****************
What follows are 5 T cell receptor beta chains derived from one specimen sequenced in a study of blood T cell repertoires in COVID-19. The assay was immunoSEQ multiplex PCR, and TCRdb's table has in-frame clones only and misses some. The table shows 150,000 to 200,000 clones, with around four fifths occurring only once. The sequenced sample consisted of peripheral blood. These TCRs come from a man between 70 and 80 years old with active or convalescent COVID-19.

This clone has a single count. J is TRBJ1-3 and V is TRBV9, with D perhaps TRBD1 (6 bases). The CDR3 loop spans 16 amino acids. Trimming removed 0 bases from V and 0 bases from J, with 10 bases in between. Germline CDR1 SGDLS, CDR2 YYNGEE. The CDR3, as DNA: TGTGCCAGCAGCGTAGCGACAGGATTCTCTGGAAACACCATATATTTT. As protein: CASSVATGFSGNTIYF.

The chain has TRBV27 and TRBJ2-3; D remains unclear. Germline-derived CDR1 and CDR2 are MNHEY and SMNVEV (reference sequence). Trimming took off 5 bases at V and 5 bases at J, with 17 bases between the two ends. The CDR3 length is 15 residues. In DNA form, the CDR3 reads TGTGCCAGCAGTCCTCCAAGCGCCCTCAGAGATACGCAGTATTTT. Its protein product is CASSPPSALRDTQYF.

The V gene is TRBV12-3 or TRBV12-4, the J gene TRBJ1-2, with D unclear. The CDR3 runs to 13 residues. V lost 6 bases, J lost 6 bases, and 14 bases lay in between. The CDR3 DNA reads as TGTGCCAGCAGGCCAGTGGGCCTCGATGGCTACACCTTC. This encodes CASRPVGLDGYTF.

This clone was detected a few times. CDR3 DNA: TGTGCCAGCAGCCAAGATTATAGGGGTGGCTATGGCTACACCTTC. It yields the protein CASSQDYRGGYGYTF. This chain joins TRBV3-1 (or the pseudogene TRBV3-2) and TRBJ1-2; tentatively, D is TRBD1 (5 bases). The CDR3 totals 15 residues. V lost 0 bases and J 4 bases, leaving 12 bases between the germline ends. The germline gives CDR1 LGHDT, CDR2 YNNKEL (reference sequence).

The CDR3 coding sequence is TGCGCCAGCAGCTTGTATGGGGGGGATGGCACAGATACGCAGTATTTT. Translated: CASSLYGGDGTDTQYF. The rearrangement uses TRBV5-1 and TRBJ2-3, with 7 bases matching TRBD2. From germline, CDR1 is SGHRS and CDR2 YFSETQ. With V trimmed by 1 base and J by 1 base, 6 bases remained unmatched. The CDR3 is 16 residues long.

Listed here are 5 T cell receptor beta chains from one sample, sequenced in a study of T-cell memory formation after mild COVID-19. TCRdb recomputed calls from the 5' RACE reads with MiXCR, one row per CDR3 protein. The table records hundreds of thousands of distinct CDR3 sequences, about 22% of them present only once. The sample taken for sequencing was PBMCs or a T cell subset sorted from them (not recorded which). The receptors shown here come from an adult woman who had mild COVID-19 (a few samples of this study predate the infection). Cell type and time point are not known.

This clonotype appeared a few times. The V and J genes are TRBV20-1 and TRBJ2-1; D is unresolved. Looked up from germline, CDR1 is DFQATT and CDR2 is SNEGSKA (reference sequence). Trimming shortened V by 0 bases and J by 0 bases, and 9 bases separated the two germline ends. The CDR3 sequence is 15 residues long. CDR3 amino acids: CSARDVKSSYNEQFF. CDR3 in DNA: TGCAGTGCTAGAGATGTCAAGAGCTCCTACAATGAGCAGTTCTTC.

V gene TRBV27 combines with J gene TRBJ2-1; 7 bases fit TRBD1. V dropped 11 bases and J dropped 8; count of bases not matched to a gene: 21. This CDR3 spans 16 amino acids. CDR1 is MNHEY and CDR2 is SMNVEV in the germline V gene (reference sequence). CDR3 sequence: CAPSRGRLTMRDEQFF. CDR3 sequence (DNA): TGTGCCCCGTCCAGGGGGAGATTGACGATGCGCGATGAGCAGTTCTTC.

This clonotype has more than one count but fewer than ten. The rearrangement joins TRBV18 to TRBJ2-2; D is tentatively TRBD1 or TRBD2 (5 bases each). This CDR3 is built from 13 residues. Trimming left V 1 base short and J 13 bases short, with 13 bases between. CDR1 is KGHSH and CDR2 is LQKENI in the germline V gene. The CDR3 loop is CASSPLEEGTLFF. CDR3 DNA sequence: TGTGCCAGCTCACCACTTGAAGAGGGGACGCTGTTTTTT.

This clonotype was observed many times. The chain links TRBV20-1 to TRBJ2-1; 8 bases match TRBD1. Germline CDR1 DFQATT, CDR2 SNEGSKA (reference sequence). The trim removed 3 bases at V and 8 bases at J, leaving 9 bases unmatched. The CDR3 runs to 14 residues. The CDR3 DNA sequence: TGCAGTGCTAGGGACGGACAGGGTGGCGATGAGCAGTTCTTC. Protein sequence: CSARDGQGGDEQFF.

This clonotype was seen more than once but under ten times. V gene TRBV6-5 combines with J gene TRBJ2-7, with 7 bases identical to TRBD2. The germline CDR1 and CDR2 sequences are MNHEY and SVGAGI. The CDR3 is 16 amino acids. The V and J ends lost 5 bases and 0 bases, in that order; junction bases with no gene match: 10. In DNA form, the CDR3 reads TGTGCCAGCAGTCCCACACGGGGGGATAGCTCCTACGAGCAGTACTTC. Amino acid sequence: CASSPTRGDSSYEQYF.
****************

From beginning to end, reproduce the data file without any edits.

What follows are 5 T cell receptor beta chains derived from one specimen sequenced in a study of blood T cell repertoires in COVID-19. The assay was immunoSEQ multiplex PCR, and TCRdb's table has in-frame clones only and misses some. The table shows 150,000 to 200,000 clones, with around four fifths occurring only once. The sequenced sample consisted of peripheral blood. These TCRs come from a man between 70 and 80 years old with active or convalescent COVID-19.

This clone has a single count. J is TRBJ1-3 and V is TRBV9, with D perhaps TRBD1 (6 bases). The CDR3 loop spans 16 amino acids. Trimming removed 0 bases from V and 0 bases from J, with 10 bases in between. Germline CDR1 SGDLS, CDR2 YYNGEE. The CDR3, as DNA: TGTGCCAGCAGCGTAGCGACAGGATTCTCTGGAAACACCATATATTTT. As protein: CASSVATGFSGNTIYF.

The chain has TRBV27 and TRBJ2-3; D remains unclear. Germline-derived CDR1 and CDR2 are MNHEY and SMNVEV (reference sequence). Trimming took off 5 bases at V and 5 bases at J, with 17 bases between the two ends. The CDR3 length is 15 residues. In DNA form, the CDR3 reads TGTGCCAGCAGTCCTCCAAGCGCCCTCAGAGATACGCAGTATTTT. Its protein product is CASSPPSALRDTQYF.

The V gene is TRBV12-3 or TRBV12-4, the J gene TRBJ1-2, with D unclear. The CDR3 runs to 13 residues. V lost 6 bases, J lost 6 bases, and 14 bases lay in between. The CDR3 DNA reads as TGTGCCAGCAGGCCAGTGGGCCTCGATGGCTACACCTTC. This encodes CASRPVGLDGYTF.

This clone was detected a few times. CDR3 DNA: TGTGCCAGCAGCCAAGATTATAGGGGTGGCTATGGCTACACCTTC. It yields the protein CASSQDYRGGYGYTF. This chain joins TRBV3-1 (or the pseudogene TRBV3-2) and TRBJ1-2; tentatively, D is TRBD1 (5 bases). The CDR3 totals 15 residues. V lost 0 bases and J 4 bases, leaving 12 bases between the germline ends. The germline gives CDR1 LGHDT, CDR2 YNNKEL (reference sequence).

The CDR3 coding sequence is TGCGCCAGCAGCTTGTATGGGGGGGATGGCACAGATACGCAGTATTTT. Translated: CASSLYGGDGTDTQYF. The rearrangement uses TRBV5-1 and TRBJ2-3, with 7 bases matching TRBD2. From germline, CDR1 is SGHRS and CDR2 YFSETQ. With V trimmed by 1 base and J by 1 base, 6 bases remained unmatched. The CDR3 is 16 residues long.

Listed here are 5 T cell receptor beta chains from one sample, sequenced in a study of T-cell memory formation after mild COVID-19. TCRdb recomputed calls from the 5' RACE reads with MiXCR, one row per CDR3 protein. The table records hundreds of thousands of distinct CDR3 sequences, about 22% of them present only once. The sample taken for sequencing was PBMCs or a T cell subset sorted from them (not recorded which). The receptors shown here come from an adult woman who had mild COVID-19 (a few samples of this study predate the infection). Cell type and time point are not known.

This clonotype appeared a few times. The V and J genes are TRBV20-1 and TRBJ2-1; D is unresolved. Looked up from germline, CDR1 is DFQATT and CDR2 is SNEGSKA (reference sequence). Trimming shortened V by 0 bases and J by 0 bases, and 9 bases separated the two germline ends. The CDR3 sequence is 15 residues long. CDR3 amino acids: CSARDVKSSYNEQFF. CDR3 in DNA: TGCAGTGCTAGAGATGTCAAGAGCTCCTACAATGAGCAGTTCTTC.

V gene TRBV27 combines with J gene TRBJ2-1; 7 bases fit TRBD1. V dropped 11 bases and J dropped 8; count of bases not matched to a gene: 21. This CDR3 spans 16 amino acids. CDR1 is MNHEY and CDR2 is SMNVEV in the germline V gene (reference sequence). CDR3 sequence: CAPSRGRLTMRDEQFF. CDR3 sequence (DNA): TGTGCCCCGTCCAGGGGGAGATTGACGATGCGCGATGAGCAGTTCTTC.

This clonotype has more than one count but fewer than ten. The rearrangement joins TRBV18 to TRBJ2-2; D is tentatively TRBD1 or TRBD2 (5 bases each). This CDR3 is built from 13 residues. Trimming left V 1 base short and J 13 bases short, with 13 bases between. CDR1 is KGHSH and CDR2 is LQKENI in the germline V gene. The CDR3 loop is CASSPLEEGTLFF. CDR3 DNA sequence: TGTGCCAGCTCACCACTTGAAGAGGGGACGCTGTTTTTT.

This clonotype was observed many times. The chain links TRBV20-1 to TRBJ2-1; 8 bases match TRBD1. Germline CDR1 DFQATT, CDR2 SNEGSKA (reference sequence). The trim removed 3 bases at V and 8 bases at J, leaving 9 bases unmatched. The CDR3 runs to 14 residues. The CDR3 DNA sequence: TGCAGTGCTAGGGACGGACAGGGTGGCGATGAGCAGTTCTTC. Protein sequence: CSARDGQGGDEQFF.

This clonotype was seen more than once but under ten times. V gene TRBV6-5 combines with J gene TRBJ2-7, with 7 bases identical to TRBD2. The germline CDR1 and CDR2 sequences are MNHEY and SVGAGI. The CDR3 is 16 amino acids. The V and J ends lost 5 bases and 0 bases, in that order; junction bases with no gene match: 10. In DNA form, the CDR3 reads TGTGCCAGCAGTCCCACACGGGGGGATAGCTCCTACGAGCAGTACTTC. Amino acid sequence: CASSPTRGDSSYEQYF.